1. News & Issues
You can opt-out at any time. Please refer to our privacy policy for contact information.

Wanted: Baby Boomers for National Service

Older Americans viewed as resources, not costs

By

Dateline: May 2005

How do you get America's 77 million baby boomers to volunteer for national service programs? For starters, it will take a "big commitment from nonprofit groups, business, and government," according to David Eisner, CEO of the Corporation for National and Community Service.

Baby boomers are generally considered to be persons born during America's post-WWII population growth spurt between 1946 and 1964.

Eisner, whose job includes encouraging volunteering and other forms of civic engagement among baby boomers in order to address a wide range challenging social issues, urges the once-a-decade White House Conference on Aging to view aging boomers as resources, not costs.

“We at the Corporation (for National and Community Service) have long viewed older Americans not as a social cost, but as an underused asset,” Eisner said, noting that Senior Corps is the largest network of senior volunteer opportunities in the country. Because of that experience, he said, the Corporation was ready and willing to play whatever role the committee and conference deemed appropriate. He added, “We need your support to help advance our challenge of engaging vast numbers of older adults in service to their communities.”

In preparation for this decade's White House Conference on Aging, scheduled to take place December 11-14 in Washington, D.C., the Conference's Policy Committee is holding meetings, listening sessions, and public forums across the country to seek input on issues of concern to older Americans. From that input, the committee will develop a set of policy recommendations for the full White House Conference on Aging, and the policies ultimately adopted by the full conference will be submitted to the President and Congress.

Eisner sees finding ways to entice and engage baby boomers into voluntary national service as a major goal of the 2005 Conference on Aging. His own Senior Corps currently engages more than 500,000 older Americans in community service through the Foster Grandparent, Senior Companion, and Retired Senior Volunteer Program (RSVP) programs. Eisner noted that baby boomers have different skill sets and preferences than earlier generations of Americans. Consequently, he said, “We will need to create the kind of infrastructure that will support and sustain a new vision for volunteering for these adults.” To that end, Eisner asked the committee to recommend that the Conference on Aging support policies and initiatives that:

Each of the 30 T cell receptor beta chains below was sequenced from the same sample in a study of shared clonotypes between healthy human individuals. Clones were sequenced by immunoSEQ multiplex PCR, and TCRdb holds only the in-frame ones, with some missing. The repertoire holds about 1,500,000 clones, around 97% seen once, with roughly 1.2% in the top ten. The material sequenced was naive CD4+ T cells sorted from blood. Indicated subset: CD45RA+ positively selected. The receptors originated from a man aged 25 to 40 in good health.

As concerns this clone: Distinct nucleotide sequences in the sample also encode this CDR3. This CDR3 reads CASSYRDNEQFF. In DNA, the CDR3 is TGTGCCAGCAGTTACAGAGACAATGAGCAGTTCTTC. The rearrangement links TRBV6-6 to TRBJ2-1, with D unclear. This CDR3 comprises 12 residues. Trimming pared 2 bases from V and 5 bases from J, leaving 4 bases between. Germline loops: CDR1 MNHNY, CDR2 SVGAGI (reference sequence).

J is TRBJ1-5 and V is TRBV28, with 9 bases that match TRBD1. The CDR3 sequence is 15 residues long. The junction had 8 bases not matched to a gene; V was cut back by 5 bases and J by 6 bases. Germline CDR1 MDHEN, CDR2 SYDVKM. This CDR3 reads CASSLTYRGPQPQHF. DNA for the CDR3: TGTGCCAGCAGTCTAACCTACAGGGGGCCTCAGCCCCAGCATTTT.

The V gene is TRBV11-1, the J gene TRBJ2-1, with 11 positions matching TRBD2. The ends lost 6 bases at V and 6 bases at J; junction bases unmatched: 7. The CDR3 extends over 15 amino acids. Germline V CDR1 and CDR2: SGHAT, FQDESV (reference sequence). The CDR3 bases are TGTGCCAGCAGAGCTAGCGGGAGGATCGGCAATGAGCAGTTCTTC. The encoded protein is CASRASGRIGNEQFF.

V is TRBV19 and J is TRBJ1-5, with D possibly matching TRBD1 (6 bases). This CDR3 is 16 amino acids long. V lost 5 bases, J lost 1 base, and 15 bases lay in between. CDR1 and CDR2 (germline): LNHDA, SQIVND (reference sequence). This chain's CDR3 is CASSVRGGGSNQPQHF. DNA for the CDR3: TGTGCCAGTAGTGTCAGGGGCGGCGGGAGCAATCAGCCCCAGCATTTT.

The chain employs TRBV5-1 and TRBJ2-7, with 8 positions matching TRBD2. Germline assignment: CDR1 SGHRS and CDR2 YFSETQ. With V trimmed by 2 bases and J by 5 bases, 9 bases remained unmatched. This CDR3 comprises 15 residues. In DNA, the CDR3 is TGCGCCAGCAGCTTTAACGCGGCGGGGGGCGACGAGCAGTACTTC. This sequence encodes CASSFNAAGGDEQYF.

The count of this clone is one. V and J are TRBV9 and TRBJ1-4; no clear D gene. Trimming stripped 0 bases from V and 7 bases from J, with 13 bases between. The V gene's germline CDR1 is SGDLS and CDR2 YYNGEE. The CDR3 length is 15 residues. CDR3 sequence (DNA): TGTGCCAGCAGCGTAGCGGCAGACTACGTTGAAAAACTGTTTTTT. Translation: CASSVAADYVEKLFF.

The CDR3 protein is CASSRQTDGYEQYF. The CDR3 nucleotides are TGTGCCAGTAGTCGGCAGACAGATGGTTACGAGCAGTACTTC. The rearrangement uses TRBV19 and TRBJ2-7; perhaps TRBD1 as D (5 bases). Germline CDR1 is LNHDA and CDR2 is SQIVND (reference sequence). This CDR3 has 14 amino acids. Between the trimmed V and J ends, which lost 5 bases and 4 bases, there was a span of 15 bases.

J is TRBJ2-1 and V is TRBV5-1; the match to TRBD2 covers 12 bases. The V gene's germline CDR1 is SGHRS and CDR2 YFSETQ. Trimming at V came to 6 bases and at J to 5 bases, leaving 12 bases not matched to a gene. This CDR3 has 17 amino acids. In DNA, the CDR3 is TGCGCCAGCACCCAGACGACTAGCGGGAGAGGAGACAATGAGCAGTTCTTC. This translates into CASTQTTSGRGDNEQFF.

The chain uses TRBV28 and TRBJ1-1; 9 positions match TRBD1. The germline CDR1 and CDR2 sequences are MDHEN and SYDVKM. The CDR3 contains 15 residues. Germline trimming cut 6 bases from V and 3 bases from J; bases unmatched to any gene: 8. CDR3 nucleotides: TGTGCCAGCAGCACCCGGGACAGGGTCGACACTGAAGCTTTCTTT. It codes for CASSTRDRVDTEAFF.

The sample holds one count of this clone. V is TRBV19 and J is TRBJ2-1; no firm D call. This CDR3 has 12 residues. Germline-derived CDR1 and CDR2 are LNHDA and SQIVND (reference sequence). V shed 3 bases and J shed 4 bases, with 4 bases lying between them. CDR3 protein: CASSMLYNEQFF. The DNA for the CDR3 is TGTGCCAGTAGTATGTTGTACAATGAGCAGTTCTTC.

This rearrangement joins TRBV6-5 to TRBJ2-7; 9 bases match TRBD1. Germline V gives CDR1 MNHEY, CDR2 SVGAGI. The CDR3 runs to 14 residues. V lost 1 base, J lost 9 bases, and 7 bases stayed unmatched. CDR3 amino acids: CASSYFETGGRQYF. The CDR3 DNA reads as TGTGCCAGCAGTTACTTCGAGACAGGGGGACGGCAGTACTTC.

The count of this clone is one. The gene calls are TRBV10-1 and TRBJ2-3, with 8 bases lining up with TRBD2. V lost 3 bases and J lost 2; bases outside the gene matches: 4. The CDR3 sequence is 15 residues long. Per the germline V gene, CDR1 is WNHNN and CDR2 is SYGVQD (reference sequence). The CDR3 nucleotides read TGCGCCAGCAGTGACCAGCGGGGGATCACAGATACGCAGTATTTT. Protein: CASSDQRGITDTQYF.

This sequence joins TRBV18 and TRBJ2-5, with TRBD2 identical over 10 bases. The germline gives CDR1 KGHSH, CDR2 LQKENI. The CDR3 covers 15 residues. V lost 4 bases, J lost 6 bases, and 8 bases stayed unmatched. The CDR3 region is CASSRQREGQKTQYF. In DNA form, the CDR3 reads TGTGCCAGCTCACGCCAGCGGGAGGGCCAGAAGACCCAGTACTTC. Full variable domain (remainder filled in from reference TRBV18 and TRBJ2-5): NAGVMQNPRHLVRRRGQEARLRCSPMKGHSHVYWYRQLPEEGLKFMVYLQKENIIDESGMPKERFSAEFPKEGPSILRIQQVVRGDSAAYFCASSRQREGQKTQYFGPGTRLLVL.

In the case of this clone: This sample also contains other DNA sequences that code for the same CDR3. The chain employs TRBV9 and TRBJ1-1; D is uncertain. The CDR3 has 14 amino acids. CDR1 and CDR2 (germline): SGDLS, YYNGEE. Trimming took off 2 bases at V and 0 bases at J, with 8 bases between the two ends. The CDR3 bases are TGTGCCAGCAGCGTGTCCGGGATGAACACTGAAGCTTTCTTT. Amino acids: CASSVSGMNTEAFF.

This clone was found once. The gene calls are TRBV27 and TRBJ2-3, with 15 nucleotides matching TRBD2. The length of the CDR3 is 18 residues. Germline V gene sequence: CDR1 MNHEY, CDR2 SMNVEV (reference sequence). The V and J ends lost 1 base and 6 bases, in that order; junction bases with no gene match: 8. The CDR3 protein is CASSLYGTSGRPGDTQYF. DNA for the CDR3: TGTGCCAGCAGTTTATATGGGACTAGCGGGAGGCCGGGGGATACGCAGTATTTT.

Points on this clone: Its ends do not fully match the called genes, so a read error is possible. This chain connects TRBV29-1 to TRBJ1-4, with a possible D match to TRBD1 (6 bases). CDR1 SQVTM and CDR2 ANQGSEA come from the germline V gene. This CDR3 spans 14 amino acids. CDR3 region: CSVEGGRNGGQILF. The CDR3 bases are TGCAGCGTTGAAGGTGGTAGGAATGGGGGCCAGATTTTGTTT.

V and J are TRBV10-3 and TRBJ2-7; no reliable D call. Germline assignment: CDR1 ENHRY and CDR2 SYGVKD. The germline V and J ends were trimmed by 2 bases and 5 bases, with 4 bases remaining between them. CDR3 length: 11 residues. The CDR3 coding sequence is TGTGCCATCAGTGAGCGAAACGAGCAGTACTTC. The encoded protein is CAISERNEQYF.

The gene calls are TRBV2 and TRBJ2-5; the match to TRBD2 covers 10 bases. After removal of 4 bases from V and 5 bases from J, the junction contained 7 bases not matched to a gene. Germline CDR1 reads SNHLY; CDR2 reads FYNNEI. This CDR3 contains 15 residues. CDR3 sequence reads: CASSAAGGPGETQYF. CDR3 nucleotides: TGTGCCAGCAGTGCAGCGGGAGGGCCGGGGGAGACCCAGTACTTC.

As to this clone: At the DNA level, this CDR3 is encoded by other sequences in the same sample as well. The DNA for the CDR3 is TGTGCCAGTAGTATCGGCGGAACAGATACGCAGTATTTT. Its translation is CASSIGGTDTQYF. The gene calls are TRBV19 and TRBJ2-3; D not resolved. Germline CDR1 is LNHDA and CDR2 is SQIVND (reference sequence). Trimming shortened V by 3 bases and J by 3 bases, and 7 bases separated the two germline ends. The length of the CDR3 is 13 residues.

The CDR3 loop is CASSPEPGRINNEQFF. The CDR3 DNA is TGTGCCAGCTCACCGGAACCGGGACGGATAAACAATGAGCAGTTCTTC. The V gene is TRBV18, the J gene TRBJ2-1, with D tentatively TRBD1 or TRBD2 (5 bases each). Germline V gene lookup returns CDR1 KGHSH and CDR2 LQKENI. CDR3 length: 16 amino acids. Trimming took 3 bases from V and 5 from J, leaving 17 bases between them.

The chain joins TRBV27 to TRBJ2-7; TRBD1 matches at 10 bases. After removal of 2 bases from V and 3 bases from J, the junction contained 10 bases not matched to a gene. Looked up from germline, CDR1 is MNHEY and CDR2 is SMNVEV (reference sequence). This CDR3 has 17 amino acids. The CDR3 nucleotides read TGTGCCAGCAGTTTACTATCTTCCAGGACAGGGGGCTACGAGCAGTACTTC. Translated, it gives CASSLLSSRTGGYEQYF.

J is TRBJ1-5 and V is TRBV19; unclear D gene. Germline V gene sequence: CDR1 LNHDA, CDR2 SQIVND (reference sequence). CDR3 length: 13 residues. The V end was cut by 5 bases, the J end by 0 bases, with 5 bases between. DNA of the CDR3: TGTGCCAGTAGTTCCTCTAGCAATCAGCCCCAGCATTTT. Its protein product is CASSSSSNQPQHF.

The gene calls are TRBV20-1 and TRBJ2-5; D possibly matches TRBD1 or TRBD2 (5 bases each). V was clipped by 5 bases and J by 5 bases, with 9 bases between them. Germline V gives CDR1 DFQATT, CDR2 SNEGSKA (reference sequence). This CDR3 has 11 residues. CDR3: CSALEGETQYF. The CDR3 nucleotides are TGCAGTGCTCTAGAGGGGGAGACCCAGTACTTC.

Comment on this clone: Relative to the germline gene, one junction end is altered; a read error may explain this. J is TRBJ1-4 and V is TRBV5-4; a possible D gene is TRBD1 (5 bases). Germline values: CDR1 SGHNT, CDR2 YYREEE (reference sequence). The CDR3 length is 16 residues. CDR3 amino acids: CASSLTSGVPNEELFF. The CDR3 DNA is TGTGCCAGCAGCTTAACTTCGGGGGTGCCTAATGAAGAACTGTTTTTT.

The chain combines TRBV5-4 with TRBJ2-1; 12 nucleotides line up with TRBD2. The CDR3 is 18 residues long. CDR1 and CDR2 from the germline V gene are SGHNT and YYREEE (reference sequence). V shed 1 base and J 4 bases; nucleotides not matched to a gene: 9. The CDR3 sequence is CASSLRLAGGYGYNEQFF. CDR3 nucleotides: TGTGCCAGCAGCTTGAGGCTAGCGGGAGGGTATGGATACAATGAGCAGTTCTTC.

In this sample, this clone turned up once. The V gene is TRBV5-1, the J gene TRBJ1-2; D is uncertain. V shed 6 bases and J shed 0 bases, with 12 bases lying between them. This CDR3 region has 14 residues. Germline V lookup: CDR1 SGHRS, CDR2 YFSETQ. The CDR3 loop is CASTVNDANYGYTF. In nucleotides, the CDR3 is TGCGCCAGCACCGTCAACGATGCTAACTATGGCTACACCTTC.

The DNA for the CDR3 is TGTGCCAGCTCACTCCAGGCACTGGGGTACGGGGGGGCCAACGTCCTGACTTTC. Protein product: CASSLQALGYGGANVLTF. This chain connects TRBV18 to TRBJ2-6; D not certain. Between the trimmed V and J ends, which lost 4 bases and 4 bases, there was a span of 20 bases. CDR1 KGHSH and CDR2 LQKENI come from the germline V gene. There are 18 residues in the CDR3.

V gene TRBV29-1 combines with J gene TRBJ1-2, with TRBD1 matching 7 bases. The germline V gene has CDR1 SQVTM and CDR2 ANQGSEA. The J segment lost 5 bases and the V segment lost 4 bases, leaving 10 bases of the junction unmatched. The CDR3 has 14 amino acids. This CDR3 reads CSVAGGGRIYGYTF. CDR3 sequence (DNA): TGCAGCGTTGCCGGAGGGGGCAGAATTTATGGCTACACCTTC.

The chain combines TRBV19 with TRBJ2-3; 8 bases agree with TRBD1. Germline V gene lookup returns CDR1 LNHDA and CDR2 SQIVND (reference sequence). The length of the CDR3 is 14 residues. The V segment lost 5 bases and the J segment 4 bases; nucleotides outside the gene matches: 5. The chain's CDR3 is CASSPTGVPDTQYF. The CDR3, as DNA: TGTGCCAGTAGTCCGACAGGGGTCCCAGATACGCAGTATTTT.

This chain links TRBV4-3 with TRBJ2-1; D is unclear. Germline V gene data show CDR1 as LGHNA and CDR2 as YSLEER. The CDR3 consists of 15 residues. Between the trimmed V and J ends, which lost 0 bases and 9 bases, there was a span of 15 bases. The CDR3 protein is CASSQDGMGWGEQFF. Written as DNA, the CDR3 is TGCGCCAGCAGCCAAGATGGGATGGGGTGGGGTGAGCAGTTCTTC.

• Encourage a significant cultural shift in the thinking of the nonprofit sector in how groups use volunteers, and help nonprofits create meaningful opportunities for service by the coming wave of older Americans;

  • Secure commitments from the business sector to expand volunteer programs, offer flexible work options to older employees, and enhance notions of good corporate citizenship;

  • Give an appropriate role to government, including charging the Corporation for National and Community Service with bringing baby boomers into prominence in America’s civic activities; and

  • Promote an increase in volunteering, service, and civic engagement by baby boomers and other older adults, including through a public education campaign to promote the health benefits of volunteering by older Americans.

    Eisner further pointed to two critical community needs that would benefit from increased volunteering among baby boomers: long-term care for older adults, and tutoring and mentoring disadvantaged young people. Baby boomers can be a central part of the response to these needs, noting the positive impact that Senior Corps’ three programs – RSVP, the Foster Grandparent Program, and the Senior Companion Program – have had in those areas over the past four decades.

  • ©2014 About.com. All rights reserved.